Origins, spread of honeybees determined
Sequencing of honeybee genome could allow better breeding to assist pollination
Irvine, Calif., Oct. 25, 2006 -- The honeybee, a species that contributes billions of dollars to the world's agricultural economy each year through pollination, originated in Africa and is evolving in surprising ways in the Americas today, according to a UC Irvine researcher. The findings could have significant implications for honeybee breeding and the crucial role these creatures play in farming worldwide.
According to Neil Tsutsui, assistant professor of ecology and evolutionary biology, a worldwide analysis of the honeybee, or Apis mellifera, has yielded new information about the origins and spread of honeybees throughout Europe, Asia, and North and South America. For example, researchers have found that the bees did not arise in Asia, as previously expected, but came out of Africa. They then spread twice into Europe and Asia, creating two distinct genetic lineages, one of which includes the widely cultivated Italian bee, a subspecies used extensively for agricultural pollination. These European subspecies are now breeding with Africanized bees in North and South America, and resulting in genome-level changes that are surprising and unexpected.
The research, reported in the current issue of Science, was based on genetic markers identified in the sequencing of the full honeybee genome, which is being reported in this week's issue of Nature.
"The sequencing of the honeybee genome, as well as our findings about the species' origin and spread, could have considerable applied applications," said Tsutsui, senior author of the Science study, and one of the authors of the Nature paper. "We need to understand the bees, where they came from, and what is happening to them today to ensure they continue their vital work of pollination, which is so crucial to the world's economy."
Among the researchers' findings was the discovery that the introduction of Africanized ("killer") bees into South America in the 1950s affected the genomes of pre-existing honeybees in unusual ways. The genes that originated from some subspecies appeared to be replaced by African genes, while genes derived from other subspecies were more resistant to this replacement.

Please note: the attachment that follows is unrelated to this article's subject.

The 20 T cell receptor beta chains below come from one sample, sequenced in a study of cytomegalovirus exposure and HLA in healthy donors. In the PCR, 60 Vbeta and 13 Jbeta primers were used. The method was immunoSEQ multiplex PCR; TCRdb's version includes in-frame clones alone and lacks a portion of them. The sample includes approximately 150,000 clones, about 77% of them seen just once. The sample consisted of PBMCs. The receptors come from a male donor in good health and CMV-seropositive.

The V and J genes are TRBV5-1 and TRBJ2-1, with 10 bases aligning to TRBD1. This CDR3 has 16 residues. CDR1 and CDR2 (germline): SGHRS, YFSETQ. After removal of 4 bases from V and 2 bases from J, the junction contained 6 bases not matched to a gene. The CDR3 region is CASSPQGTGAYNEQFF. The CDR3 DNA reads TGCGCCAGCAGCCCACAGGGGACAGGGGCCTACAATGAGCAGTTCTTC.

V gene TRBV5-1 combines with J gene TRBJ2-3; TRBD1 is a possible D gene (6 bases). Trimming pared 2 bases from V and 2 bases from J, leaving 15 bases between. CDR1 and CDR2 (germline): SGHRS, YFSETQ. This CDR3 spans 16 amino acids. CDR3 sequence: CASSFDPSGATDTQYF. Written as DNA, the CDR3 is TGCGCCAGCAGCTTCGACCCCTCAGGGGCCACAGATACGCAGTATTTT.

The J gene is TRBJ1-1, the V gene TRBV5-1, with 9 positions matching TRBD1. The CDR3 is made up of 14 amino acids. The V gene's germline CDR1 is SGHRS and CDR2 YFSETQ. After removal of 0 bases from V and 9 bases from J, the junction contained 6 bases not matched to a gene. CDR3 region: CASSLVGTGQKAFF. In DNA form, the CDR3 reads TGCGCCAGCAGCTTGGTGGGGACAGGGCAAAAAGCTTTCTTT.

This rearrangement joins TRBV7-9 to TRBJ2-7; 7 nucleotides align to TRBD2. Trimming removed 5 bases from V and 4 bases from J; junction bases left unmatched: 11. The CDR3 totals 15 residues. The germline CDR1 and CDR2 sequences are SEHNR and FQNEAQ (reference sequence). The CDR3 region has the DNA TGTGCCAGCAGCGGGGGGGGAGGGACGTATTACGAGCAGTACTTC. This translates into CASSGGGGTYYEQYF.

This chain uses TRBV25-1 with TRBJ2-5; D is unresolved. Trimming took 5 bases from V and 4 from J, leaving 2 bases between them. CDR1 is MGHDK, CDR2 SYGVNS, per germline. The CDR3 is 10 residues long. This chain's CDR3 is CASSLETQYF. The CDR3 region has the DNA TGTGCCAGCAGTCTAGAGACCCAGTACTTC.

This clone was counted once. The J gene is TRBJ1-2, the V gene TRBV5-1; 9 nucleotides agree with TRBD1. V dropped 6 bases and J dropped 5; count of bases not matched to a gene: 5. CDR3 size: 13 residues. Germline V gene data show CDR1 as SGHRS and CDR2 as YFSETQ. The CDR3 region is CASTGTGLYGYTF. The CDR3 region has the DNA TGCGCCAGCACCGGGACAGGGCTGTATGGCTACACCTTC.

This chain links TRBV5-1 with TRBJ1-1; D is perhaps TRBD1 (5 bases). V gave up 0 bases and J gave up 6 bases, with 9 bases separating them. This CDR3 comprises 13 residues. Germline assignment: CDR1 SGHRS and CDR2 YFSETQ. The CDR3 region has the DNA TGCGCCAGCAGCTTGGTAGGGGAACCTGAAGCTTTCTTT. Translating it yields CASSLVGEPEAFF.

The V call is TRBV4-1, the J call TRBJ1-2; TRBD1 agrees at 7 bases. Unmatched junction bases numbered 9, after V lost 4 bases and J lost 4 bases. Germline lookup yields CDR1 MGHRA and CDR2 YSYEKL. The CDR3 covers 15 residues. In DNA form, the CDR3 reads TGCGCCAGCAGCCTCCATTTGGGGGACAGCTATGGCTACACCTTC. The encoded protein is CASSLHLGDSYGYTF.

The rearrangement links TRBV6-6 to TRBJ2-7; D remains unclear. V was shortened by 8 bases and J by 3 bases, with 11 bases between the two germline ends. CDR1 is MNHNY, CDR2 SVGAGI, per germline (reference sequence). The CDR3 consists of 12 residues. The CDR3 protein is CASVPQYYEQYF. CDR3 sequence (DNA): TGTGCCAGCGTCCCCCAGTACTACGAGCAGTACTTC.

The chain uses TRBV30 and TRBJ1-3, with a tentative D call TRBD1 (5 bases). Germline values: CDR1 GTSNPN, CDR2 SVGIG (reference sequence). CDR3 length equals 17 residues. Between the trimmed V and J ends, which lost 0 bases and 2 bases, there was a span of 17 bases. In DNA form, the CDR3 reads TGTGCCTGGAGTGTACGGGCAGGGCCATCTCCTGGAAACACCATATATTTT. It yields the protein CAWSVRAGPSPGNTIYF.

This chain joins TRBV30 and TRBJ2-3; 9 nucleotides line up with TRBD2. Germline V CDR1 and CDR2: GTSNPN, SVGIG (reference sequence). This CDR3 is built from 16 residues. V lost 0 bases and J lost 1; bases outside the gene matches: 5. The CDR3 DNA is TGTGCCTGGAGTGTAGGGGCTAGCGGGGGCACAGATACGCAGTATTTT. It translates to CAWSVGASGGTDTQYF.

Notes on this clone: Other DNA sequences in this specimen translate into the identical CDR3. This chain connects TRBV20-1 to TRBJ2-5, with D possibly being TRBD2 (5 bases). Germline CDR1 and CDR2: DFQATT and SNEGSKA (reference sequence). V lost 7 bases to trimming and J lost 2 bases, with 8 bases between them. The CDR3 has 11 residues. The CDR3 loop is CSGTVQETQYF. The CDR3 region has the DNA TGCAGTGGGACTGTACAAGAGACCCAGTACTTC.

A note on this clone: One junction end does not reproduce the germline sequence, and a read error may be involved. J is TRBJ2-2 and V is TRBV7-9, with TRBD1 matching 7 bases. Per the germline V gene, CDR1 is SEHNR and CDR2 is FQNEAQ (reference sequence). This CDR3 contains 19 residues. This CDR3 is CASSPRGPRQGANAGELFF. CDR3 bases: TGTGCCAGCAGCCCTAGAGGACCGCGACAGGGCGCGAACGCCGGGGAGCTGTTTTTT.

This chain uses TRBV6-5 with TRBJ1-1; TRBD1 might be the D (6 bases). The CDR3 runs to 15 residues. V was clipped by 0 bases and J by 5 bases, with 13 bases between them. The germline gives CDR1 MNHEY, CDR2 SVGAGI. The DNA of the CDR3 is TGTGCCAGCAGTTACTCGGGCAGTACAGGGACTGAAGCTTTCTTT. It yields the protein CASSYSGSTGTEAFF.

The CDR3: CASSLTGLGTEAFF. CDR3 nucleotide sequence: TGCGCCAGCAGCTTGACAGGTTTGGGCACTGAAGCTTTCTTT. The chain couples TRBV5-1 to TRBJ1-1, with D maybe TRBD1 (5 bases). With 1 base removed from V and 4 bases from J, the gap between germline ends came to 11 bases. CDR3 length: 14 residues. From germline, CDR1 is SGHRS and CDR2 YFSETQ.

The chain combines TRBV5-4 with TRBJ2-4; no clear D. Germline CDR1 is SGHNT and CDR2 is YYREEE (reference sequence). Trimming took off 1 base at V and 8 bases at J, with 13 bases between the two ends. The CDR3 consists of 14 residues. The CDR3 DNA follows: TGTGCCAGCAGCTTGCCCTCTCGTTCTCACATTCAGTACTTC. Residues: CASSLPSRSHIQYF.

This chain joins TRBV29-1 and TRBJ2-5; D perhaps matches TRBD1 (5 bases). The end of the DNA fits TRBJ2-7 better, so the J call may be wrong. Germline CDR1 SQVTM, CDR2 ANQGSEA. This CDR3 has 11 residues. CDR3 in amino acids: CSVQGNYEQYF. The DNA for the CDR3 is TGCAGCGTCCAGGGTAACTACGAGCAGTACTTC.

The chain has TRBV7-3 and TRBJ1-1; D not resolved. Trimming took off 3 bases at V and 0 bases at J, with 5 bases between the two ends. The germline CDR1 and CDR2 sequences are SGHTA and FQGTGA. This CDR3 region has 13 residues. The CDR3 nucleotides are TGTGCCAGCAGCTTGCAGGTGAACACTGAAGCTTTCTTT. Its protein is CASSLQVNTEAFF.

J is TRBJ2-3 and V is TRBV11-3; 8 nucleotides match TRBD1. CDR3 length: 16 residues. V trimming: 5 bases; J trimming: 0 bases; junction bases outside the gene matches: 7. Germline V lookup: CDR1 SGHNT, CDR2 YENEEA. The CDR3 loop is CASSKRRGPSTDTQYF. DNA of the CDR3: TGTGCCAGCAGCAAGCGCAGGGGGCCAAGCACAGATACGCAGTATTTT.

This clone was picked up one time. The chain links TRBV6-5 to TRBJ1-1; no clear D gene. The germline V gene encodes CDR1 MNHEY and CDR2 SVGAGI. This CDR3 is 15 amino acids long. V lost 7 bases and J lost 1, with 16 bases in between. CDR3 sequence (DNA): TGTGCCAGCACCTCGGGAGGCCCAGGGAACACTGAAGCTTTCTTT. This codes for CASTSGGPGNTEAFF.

This finding, according to Tsutsui, is important because the spread of Africanized bees northward from South America in recent years has had some negative consequences; not only are these bees more dangerous to humans because of their propensity to sting in large numbers, but they are also difficult to rear commercially for pollination and the production of honey and other products. The information gained from this study can be used to compare markers between Africanized and non-Africanized bees, which would allow for the identification of genes that lend these "killer" bees their aggressive characteristics. Once those genes are identified, the more dangerous bees can be bred to lose those characteristics.
The National Research Council recently issued a report stating that pollinators, such as the honeybee, are on the decline, and one reason is the encroachment of the Africanized bee into the U.S. According to the report, in order to bear fruit, three-quarters of all flowering plants rely on pollinators for fertilization. For example, in California alone, it takes about 1.4 million colonies of honeybees to pollinate 550,000 acres of almond trees.
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Tsutsui collaborated with colleagues from several universities on the Science study, including Charles Whitfield, first author of the paper, from the University of Illinois, Urbana-Champaign. The study was funded by the University of Illinois, the U.S. Department of Agriculture, and the California Department of Consumer Affairs -- Structural Pest Board.
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